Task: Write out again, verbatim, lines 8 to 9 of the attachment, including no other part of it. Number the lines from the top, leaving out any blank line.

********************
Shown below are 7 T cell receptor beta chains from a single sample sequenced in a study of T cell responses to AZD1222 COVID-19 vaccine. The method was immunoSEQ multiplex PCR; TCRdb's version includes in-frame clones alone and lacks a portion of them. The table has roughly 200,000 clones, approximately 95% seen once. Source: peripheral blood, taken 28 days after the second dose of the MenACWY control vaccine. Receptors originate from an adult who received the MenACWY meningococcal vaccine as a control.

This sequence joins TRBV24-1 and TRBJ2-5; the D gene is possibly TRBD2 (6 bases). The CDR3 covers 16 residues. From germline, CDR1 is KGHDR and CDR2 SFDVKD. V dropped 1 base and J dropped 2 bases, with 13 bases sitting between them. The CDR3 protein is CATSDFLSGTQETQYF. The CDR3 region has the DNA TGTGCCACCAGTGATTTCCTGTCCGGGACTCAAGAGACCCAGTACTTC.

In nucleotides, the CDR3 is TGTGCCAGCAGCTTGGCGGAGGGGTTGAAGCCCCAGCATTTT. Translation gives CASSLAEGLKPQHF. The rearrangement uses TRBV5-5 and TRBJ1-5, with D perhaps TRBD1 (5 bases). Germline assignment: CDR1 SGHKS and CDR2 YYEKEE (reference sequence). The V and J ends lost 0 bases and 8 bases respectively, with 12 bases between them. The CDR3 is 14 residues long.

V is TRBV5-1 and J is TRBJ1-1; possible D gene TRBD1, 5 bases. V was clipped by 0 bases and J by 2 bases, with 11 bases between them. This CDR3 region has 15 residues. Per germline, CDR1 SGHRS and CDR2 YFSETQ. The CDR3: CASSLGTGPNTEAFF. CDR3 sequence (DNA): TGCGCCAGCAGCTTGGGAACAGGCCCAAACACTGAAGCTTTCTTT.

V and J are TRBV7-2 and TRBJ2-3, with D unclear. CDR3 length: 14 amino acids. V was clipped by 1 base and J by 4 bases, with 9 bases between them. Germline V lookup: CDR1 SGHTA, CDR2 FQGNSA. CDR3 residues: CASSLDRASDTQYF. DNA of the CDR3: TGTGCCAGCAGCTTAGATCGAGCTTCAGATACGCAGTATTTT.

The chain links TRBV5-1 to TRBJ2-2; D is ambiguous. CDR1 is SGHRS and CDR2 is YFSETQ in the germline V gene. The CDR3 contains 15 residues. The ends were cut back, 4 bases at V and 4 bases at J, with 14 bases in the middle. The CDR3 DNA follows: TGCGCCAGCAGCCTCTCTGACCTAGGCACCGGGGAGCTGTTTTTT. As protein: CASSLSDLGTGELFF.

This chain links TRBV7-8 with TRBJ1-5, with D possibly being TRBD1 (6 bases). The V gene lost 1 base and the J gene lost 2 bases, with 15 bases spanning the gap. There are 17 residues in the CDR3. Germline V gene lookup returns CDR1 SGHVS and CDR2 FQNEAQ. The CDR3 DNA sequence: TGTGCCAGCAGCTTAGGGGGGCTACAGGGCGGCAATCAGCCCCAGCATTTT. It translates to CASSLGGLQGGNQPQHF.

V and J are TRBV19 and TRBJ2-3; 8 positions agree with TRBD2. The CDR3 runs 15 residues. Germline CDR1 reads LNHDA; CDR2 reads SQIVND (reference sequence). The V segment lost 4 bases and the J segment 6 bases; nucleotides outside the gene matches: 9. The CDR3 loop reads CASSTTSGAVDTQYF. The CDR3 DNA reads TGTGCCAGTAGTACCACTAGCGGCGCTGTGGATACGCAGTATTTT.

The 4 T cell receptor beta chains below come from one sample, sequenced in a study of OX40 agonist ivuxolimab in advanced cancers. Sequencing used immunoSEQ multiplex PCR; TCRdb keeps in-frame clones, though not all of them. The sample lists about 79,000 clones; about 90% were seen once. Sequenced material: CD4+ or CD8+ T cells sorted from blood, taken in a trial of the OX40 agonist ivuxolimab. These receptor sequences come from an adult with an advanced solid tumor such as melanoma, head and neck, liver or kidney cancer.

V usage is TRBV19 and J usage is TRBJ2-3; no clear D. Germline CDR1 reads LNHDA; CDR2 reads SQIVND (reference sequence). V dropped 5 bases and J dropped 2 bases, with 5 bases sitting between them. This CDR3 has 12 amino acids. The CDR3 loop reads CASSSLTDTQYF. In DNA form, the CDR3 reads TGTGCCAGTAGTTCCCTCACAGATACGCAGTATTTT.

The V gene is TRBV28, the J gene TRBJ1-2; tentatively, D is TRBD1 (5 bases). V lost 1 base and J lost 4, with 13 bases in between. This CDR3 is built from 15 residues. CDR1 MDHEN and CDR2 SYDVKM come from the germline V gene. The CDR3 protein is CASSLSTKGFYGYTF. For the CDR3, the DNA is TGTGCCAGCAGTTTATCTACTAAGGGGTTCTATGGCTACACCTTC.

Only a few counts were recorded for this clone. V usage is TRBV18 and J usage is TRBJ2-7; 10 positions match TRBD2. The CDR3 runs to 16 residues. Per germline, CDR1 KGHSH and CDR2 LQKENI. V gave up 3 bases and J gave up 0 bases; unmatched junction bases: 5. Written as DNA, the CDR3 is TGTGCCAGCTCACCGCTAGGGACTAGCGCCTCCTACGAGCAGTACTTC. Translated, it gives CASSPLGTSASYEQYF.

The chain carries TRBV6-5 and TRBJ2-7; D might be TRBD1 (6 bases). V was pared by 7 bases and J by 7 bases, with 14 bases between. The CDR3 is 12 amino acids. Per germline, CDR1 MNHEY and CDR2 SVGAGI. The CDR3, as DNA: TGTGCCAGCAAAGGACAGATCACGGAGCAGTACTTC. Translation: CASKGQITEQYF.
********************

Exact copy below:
V and J are TRBV19 and TRBJ2-3; 8 positions agree with TRBD2. The CDR3 runs 15 residues. Germline CDR1 reads LNHDA; CDR2 reads SQIVND (reference sequence). The V segment lost 4 bases and the J segment 6 bases; nucleotides outside the gene matches: 9. The CDR3 loop reads CASSTTSGAVDTQYF. The CDR3 DNA reads TGTGCCAGTAGTACCACTAGCGGCGCTGTGGATACGCAGTATTTT.

The 4 T cell receptor beta chains below come from one sample, sequenced in a study of OX40 agonist ivuxolimab in advanced cancers. Sequencing used immunoSEQ multiplex PCR; TCRdb keeps in-frame clones, though not all of them. The sample lists about 79,000 clones; about 90% were seen once. Sequenced material: CD4+ or CD8+ T cells sorted from blood, taken in a trial of the OX40 agonist ivuxolimab. These receptor sequences come from an adult with an advanced solid tumor such as melanoma, head and neck, liver or kidney cancer.